Coastal Planning and Zoning Course: Lesson 4DOWNLOAD
This lesson is one of a 5-part e-mail series on Great Lakes coastal zoning and planning. Register for the complete series online.
Lesson 4: Zoning Tools for Coastal Communities
Our previous lesson focused on the planning side of planning & zoning and now we turn to some zoning tools communities can use to achieve goals outlined in their master plan. Traditional approaches to zoning create different districts throughout a community. The allowable land uses, setbacks, and other zoning regulations will vary from district to district to meet the needs of the community. Typical examples of zoning districts are residential, agricultural, commercial, mixed use, and natural areas. For districts that include Great Lakes shoreline, the zoning tools below may be appropriate for achieving coastal goals.
Setbacks and buffers
Setbacks are a common feature of many zoning ordinances and they have a role to play in land use decisions for a community’s shoreline. Cornell Law School’s Legal Information Institute defines a setback as “[t]he distance a building must be from the street as required by zoning laws.” Most people are probably familiar with this type of setback from a road or property line in Michigan. The same tool can be applied in relation to shorelines to create space for the natural coastal processes you learned about in Lesson 2. The Michigan Association of Planning includes setbacks from water as a tool for protecting water quality. These setbacks may also sometimes be called buffer zones.
In addition to shoreline setbacks established by a local community through zoning, a setback is required in high-risk erosion areas as regulated by the Michigan Department of Environment, Great Lakes, and Energy (EGLE). As part of EGLE’s permitting process for high-risk erosion areas, the plans for new structures such as a house or garage will be checked to make sure the structure is far enough away from the top of the bluff or the erosion hazard line. With approval and some technical support from EGLE, local communities can assume permitting responsibility for those high risk erosion areas.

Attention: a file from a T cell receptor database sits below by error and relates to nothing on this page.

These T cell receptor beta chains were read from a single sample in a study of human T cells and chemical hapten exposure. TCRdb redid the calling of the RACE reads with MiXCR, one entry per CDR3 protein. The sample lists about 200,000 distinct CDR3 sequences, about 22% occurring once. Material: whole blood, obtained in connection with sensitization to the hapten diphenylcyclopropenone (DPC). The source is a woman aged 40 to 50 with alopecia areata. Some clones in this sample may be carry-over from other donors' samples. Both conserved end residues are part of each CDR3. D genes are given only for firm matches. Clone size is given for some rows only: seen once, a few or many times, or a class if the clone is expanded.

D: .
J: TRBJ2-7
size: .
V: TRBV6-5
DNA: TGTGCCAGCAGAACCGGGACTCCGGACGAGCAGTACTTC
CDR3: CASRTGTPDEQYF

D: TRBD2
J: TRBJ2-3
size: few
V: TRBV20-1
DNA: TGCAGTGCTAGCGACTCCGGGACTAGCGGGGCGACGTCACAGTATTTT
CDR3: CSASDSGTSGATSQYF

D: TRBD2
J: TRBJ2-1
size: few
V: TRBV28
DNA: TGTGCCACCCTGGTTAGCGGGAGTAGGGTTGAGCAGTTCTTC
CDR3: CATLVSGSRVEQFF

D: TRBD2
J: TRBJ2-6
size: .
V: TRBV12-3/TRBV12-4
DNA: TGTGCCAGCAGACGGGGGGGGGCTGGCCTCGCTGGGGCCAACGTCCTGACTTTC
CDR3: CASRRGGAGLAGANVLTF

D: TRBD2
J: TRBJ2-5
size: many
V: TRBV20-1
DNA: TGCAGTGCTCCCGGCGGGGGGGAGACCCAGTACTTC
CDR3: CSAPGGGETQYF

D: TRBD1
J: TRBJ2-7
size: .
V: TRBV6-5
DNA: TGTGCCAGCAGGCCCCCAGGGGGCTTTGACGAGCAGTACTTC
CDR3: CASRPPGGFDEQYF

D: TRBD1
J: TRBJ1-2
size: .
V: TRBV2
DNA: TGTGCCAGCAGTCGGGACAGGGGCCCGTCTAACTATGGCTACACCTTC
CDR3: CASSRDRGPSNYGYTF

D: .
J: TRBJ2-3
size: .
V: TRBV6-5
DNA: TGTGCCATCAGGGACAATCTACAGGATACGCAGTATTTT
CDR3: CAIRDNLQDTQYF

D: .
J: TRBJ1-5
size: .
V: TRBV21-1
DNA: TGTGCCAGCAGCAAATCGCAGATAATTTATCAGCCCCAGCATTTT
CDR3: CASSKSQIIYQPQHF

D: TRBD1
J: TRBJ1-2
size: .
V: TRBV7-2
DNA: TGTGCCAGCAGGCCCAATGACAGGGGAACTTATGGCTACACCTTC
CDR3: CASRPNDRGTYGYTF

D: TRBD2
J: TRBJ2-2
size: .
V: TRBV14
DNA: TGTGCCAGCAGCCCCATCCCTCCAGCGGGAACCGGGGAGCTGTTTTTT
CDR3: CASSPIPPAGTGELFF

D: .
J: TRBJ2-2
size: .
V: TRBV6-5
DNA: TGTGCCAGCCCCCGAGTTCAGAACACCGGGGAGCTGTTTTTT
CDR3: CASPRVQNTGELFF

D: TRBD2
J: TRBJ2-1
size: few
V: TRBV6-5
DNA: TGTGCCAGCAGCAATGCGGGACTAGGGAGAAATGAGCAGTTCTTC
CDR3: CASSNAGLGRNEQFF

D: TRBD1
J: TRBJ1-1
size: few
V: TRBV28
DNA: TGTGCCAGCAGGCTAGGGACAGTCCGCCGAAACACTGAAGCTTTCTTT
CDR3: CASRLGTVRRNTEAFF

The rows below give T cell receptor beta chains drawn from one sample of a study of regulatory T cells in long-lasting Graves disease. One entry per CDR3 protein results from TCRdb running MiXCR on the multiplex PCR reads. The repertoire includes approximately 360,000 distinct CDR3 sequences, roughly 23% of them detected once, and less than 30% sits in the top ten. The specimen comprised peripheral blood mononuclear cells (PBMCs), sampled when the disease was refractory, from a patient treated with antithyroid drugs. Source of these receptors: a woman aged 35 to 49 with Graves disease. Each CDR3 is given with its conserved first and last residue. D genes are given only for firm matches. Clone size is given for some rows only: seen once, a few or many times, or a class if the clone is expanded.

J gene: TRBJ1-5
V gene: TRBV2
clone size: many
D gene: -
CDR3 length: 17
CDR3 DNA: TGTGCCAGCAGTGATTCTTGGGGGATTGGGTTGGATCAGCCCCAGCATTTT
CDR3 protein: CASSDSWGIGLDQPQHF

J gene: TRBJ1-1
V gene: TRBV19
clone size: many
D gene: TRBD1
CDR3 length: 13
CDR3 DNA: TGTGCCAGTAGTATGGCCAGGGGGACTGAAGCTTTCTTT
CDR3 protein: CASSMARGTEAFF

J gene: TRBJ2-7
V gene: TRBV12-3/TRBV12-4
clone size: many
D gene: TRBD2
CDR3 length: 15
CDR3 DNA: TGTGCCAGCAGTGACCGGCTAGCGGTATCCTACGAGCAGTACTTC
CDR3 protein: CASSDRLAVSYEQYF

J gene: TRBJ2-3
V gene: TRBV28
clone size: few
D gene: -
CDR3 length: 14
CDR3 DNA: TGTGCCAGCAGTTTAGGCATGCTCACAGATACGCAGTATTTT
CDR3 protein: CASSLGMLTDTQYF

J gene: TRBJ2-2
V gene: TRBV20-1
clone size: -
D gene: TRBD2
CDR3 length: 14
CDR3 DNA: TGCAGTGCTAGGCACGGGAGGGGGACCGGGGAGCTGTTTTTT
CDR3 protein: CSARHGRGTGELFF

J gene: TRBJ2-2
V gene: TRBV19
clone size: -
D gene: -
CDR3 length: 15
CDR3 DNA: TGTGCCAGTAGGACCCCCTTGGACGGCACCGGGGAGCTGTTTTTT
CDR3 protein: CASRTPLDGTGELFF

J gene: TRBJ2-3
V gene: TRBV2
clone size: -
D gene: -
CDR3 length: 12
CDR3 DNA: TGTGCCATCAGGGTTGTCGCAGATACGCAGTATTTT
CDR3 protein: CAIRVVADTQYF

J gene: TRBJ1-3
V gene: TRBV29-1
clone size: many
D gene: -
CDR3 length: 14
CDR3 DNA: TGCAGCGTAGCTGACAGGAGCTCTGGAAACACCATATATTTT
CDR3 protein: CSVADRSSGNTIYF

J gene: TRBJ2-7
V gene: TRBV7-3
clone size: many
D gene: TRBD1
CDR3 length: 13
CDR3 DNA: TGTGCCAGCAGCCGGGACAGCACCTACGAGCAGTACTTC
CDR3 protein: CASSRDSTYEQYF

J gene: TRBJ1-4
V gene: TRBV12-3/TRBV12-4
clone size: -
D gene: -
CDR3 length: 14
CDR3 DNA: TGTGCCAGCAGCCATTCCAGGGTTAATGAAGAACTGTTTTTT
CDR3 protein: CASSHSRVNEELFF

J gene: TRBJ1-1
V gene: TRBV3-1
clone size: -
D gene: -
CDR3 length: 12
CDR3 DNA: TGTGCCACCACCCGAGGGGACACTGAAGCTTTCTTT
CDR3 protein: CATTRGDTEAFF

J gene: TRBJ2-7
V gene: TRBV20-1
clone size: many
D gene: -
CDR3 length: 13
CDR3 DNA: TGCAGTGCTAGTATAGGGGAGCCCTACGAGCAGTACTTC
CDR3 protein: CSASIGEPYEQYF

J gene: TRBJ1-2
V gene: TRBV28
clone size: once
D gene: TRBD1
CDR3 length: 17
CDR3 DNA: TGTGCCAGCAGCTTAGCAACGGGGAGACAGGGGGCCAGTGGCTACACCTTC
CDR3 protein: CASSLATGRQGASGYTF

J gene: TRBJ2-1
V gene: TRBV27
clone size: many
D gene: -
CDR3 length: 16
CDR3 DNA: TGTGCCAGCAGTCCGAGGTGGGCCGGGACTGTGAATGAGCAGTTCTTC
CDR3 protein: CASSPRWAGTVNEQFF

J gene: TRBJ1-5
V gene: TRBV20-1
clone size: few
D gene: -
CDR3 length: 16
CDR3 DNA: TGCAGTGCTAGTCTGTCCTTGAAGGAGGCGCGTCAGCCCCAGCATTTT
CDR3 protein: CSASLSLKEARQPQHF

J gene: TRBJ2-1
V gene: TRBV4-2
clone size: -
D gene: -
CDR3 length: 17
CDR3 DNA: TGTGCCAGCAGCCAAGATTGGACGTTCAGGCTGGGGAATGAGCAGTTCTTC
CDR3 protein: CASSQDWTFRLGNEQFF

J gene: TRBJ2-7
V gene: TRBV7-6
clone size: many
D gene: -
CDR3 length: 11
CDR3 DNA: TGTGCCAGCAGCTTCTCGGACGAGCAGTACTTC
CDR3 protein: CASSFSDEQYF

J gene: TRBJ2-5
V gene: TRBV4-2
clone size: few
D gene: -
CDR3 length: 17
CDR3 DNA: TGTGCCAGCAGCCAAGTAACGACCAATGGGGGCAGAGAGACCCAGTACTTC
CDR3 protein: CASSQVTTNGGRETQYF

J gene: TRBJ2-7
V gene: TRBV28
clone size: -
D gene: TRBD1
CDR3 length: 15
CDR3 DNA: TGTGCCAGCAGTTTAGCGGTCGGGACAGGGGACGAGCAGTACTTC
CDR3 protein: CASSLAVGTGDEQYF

Traditionally zoning ordinances divide a community into districts and those districts fit together like puzzle pieces, with no two overlapping. This approach works well for creating separate areas in a community, but some issues cut across our human-created boundaries. A shoreline is a great example of a natural feature that may cut across several traditional zoning districts. A shoreline may warrant different land use regulations across multiple districts. That is where an overlay district may be useful.
An overlay district is a second regulatory district that overlays on top of the zoning district map. These overlay districts are commonly used in the state to regulate land use around a feature that spans multiple districts. Common uses of overlay districts include:
- Airport overlay district for regulating building height in runway approaches
- Municipal wellhead protection overlay districts to regulate use for the protection of drinking water
- Historic overlay districts to preserve traditional development patterns
- River protection overlay district
More information on overlay districts is available in this MSU Extension article, “Overlay zoning districts can be a valuable tool” and the “Sensitive Areas Overlay district” section in Grand Haven’s zoning ordinance (Sec.40-422).
As Lesson 2: Legal Framework for Shoreline Planning and Zoning introduced, there can be several layers of regulation and permitting required for building along the Great Lakes shore, especially if the property is identified as a high-risk erosion or critical dune area. Those EGLE-managed permits are in addition to the other various permits needed for development, such as building permits or local zoning permits. As the MSU Extension article “Sequence of government permits is important,” proper sequencing helps ensure all relevant permits and approvals are secured before final local approval is given for development.
Local communities may include provisions in their zoning ordinance that all other relevant permits are received prior to permit approval. Many communities will conditionally approve a permit, requiring submission of all other required permits prior to final approval. Once a sequence for permits has been established communities can create and use checklists to guide and document their workflow.
If you would like more information on zoning options available to shoreline communities, especially in the face of a changing climate, we recommend reading this two-part series from MSU Extension, “With higher Great Lakes, review zoning for coastal resiliency: Part 1” & “Part 2”.
Our next, and final lesson, will feature several ways you can continue your learning on these important coastal issues.